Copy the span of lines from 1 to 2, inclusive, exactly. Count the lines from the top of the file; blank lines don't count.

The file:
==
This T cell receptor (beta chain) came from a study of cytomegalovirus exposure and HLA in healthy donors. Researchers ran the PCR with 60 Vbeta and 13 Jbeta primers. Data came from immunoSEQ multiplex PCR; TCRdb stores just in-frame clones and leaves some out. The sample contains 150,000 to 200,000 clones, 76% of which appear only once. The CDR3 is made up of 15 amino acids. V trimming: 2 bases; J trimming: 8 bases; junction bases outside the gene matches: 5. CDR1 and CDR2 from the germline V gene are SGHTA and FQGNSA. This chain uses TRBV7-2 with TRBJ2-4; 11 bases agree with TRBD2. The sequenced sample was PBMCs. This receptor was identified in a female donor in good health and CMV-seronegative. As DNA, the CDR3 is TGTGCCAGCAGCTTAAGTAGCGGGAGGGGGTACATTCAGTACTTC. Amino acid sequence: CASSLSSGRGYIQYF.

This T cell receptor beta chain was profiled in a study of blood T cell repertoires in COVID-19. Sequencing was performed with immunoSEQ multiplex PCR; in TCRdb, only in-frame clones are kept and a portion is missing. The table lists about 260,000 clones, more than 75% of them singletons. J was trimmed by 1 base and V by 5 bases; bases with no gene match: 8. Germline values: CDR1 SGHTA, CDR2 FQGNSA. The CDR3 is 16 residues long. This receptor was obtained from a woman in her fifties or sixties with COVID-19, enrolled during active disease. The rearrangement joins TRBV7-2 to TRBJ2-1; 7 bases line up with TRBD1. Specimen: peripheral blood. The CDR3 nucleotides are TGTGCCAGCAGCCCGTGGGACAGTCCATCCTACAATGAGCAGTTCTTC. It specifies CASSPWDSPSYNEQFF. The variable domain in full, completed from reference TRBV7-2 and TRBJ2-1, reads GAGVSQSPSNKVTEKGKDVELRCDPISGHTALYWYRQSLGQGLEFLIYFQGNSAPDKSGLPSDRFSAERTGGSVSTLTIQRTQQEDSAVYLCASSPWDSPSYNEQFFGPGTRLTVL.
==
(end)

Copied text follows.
This T cell receptor (beta chain) came from a study of cytomegalovirus exposure and HLA in healthy donors. Researchers ran the PCR with 60 Vbeta and 13 Jbeta primers. Data came from immunoSEQ multiplex PCR; TCRdb stores just in-frame clones and leaves some out. The sample contains 150,000 to 200,000 clones, 76% of which appear only once. The CDR3 is made up of 15 amino acids. V trimming: 2 bases; J trimming: 8 bases; junction bases outside the gene matches: 5. CDR1 and CDR2 from the germline V gene are SGHTA and FQGNSA. This chain uses TRBV7-2 with TRBJ2-4; 11 bases agree with TRBD2. The sequenced sample was PBMCs. This receptor was identified in a female donor in good health and CMV-seronegative. As DNA, the CDR3 is TGTGCCAGCAGCTTAAGTAGCGGGAGGGGGTACATTCAGTACTTC. Amino acid sequence: CASSLSSGRGYIQYF.

This T cell receptor beta chain was profiled in a study of blood T cell repertoires in COVID-19. Sequencing was performed with immunoSEQ multiplex PCR; in TCRdb, only in-frame clones are kept and a portion is missing. The table lists about 260,000 clones, more than 75% of them singletons. J was trimmed by 1 base and V by 5 bases; bases with no gene match: 8. Germline values: CDR1 SGHTA, CDR2 FQGNSA. The CDR3 is 16 residues long. This receptor was obtained from a woman in her fifties or sixties with COVID-19, enrolled during active disease. The rearrangement joins TRBV7-2 to TRBJ2-1; 7 bases line up with TRBD1. Specimen: peripheral blood. The CDR3 nucleotides are TGTGCCAGCAGCCCGTGGGACAGTCCATCCTACAATGAGCAGTTCTTC. It specifies CASSPWDSPSYNEQFF. The variable domain in full, completed from reference TRBV7-2 and TRBJ2-1, reads GAGVSQSPSNKVTEKGKDVELRCDPISGHTALYWYRQSLGQGLEFLIYFQGNSAPDKSGLPSDRFSAERTGGSVSTLTIQRTQQEDSAVYLCASSPWDSPSYNEQFFGPGTRLTVL.